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Posted By Daniel Greenfield On October 11, 2011 @ 12:31 am In Daily Mailer,FrontPage | 28 Comments
The recent conviction of the Irvine 11 was a reminder of how far the campus arms of the Muslim Brotherhood will go to silence dissenting speakers. For all their protestations during the trial, they don’t believe in free speech, what they believe in is a monopoly on campus speech.
Nonie Darwish, an ex-Muslim and an informed critic of Islam, has had her talks assailed by Brotherhood campus affiliates numerous times. In 2009, at Seattle University members of the Muslim Students Association did their best to disrupt a speech by Darwish. That same year at Boston University, a fire was set in a bathroom right before her speech to scuttle her presentation. Now, as Darwish was set to speak at a Federalist Society event at the George Mason University School of Law, another Muslim Brotherhood organization, CAIR, deployed a slightly more subtle line of attack.
While Muslim Brotherhood front groups routinely bring extremist speakers to campus, such as Imam Abdel Malik Ali and Norman Finkelstein, CAIR wanted the Federalist Society to provide equal time to a Muslim speaker to “balance” her views. The MSA has never extended such an offer to Jewish student groups, yet the Brotherhood expected it to be granted to them.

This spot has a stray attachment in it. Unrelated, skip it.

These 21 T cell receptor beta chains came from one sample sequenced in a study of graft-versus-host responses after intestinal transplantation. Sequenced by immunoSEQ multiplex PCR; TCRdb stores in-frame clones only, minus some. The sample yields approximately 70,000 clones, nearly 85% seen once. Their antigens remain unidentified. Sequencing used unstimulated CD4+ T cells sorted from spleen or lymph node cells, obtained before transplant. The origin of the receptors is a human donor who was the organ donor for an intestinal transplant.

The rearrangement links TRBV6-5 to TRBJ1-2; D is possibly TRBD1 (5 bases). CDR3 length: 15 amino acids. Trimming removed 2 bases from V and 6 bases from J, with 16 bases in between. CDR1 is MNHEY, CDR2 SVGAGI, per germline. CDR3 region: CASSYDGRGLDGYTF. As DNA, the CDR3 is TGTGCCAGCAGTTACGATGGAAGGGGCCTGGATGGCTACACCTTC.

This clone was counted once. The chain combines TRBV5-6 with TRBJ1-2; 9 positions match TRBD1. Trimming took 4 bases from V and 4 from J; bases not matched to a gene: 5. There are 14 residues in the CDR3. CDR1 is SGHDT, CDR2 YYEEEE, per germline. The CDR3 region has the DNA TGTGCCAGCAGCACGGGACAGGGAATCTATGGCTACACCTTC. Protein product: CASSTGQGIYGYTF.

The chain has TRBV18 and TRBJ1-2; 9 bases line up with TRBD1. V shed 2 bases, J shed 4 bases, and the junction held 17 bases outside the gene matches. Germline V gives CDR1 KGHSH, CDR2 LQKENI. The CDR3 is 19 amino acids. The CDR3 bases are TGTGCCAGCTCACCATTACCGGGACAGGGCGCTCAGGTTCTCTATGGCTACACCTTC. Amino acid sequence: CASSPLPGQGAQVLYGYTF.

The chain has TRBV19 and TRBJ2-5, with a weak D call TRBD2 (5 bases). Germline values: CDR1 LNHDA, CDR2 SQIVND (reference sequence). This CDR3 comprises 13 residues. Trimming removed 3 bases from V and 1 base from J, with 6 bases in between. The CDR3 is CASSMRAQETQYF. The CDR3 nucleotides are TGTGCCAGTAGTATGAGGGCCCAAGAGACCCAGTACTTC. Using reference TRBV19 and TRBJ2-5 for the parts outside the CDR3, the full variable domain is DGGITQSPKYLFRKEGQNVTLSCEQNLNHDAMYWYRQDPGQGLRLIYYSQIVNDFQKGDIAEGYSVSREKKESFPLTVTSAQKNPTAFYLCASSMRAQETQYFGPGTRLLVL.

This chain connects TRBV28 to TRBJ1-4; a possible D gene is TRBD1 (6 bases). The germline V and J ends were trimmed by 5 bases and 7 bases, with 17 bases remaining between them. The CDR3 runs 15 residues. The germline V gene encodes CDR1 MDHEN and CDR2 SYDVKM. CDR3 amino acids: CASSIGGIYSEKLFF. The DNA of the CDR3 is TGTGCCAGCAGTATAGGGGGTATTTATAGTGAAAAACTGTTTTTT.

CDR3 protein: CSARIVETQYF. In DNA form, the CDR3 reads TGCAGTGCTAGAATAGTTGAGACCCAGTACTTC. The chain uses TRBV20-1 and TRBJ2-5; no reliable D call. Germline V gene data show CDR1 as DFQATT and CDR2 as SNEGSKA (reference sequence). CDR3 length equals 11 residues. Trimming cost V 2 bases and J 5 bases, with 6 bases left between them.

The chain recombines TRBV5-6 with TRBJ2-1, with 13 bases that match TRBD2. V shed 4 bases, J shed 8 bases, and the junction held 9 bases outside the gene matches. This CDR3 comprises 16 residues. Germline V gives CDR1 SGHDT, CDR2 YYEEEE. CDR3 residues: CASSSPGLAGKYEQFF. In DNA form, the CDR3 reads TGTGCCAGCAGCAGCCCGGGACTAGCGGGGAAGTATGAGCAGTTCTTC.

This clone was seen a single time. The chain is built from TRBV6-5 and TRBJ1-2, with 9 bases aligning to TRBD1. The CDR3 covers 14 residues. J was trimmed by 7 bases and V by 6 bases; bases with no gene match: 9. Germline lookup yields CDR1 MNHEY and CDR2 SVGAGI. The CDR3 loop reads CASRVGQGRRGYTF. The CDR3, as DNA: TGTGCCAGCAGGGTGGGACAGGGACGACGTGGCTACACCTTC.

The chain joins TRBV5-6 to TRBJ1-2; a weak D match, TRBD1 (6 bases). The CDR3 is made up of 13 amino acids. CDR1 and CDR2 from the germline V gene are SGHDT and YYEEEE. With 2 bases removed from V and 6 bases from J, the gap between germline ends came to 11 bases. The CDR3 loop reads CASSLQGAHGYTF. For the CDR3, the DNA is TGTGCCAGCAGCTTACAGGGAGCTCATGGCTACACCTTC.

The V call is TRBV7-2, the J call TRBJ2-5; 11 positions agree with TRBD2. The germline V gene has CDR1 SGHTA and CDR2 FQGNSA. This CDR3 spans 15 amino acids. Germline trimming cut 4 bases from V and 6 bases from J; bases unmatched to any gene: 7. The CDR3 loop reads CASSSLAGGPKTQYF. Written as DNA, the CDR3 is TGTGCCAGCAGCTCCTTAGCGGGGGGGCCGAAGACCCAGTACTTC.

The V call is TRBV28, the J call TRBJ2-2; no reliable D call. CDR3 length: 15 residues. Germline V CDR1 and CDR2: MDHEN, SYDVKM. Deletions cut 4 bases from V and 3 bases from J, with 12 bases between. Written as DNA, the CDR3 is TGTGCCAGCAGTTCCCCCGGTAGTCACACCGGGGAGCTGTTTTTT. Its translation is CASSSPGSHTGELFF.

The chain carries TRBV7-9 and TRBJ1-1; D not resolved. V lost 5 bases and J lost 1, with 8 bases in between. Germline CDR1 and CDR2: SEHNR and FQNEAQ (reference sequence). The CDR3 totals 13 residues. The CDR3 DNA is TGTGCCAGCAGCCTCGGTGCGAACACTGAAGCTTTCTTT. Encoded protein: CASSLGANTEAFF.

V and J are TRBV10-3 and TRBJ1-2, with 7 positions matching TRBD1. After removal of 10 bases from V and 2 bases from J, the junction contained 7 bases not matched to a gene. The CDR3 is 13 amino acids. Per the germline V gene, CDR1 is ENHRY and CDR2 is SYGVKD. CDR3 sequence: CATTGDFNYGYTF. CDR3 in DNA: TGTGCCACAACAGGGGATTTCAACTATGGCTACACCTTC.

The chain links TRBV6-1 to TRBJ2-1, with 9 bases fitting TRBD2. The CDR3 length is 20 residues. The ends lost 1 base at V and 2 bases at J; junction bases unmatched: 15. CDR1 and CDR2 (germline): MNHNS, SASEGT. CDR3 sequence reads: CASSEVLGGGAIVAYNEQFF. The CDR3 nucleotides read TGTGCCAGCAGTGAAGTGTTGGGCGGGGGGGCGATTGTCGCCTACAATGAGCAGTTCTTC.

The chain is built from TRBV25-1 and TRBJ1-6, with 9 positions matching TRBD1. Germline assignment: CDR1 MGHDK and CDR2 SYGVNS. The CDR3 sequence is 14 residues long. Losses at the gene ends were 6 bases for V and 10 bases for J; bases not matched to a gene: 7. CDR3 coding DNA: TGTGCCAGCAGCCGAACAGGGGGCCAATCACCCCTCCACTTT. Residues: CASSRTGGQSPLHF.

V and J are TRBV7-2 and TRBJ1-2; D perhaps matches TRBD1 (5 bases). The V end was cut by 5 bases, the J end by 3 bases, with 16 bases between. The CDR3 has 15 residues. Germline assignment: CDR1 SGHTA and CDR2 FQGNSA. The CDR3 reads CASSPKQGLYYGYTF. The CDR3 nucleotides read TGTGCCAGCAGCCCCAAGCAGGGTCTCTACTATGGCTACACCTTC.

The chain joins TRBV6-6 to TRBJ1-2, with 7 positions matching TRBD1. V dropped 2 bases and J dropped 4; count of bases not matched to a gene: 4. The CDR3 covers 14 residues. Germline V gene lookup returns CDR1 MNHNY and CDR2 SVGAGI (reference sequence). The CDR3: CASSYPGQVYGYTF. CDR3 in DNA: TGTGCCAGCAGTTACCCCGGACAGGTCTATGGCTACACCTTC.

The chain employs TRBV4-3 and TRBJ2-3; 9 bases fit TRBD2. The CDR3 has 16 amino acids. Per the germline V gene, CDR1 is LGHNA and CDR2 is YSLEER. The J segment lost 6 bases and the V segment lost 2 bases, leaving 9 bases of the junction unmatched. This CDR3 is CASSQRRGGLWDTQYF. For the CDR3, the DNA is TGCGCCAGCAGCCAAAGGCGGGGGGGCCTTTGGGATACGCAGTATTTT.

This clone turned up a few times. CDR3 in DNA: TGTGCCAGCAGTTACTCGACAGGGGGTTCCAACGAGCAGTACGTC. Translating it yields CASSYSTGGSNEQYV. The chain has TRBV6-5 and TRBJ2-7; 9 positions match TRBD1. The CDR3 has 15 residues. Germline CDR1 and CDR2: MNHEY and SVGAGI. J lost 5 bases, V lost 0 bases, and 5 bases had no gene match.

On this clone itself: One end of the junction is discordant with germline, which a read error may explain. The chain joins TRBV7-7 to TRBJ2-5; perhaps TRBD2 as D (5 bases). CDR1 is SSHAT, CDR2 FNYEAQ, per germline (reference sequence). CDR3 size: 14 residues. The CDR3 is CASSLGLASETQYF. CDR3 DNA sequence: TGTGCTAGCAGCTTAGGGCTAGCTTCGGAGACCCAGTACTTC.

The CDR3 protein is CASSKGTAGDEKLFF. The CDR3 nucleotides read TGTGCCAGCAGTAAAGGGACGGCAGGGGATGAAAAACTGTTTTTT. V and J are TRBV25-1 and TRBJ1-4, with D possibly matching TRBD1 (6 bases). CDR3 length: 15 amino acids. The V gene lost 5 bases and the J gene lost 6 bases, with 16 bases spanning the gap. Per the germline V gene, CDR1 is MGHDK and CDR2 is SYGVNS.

In her speech at George Mason University, Darwish described arriving at her first job in America and seeing a sign that said it did not discriminate. “For the first time in my life, I felt free and equal to men under the law.”
But the form of discrimination that Darwish escaped in the Middle East is coming to America, and the modern campus is ground zero for its advance, as followers of a racist and sexist ideology use political correctness and intimidation to decide who can and cannot speak.
As a critic of Islam and the founder of “Arabs for Israel,” Darwish has been a natural target for a movement that believes women shouldn’t be seen or heard, and that Israel should be a radioactive pile of ash. For two years the Brotherhood, through its campus and off-campus affiliates, has been stalking and harassing her. And if CAIR had been allowed to shut down her speech at a university named after the “Father of the Bill of Rights” it would have been a major victory for Sharia law in America.
But instead, Darwish’s speech went ahead as scheduled to the dismay of the Brotherhood, whose chief criticism of her has been that she is “unqualified to speak about Sharia law.” Since only male scholars can be truly qualified, their position forbids the chief victims of Sharia law from speaking out against it. Banning women from criticizing Sharia law is like prohibiting African-Americans from speaking out against segregation.
According to the Brotherhood, Darwish’s life in a Sharia society where she came into contact with polygamy and honor killing does not qualify her to speak about Islam. Similarly, Western leftists claimed that the refugees who escaped the USSR or Cuba were unqualified to discuss Marxism-Leninism because all they had done was live under it.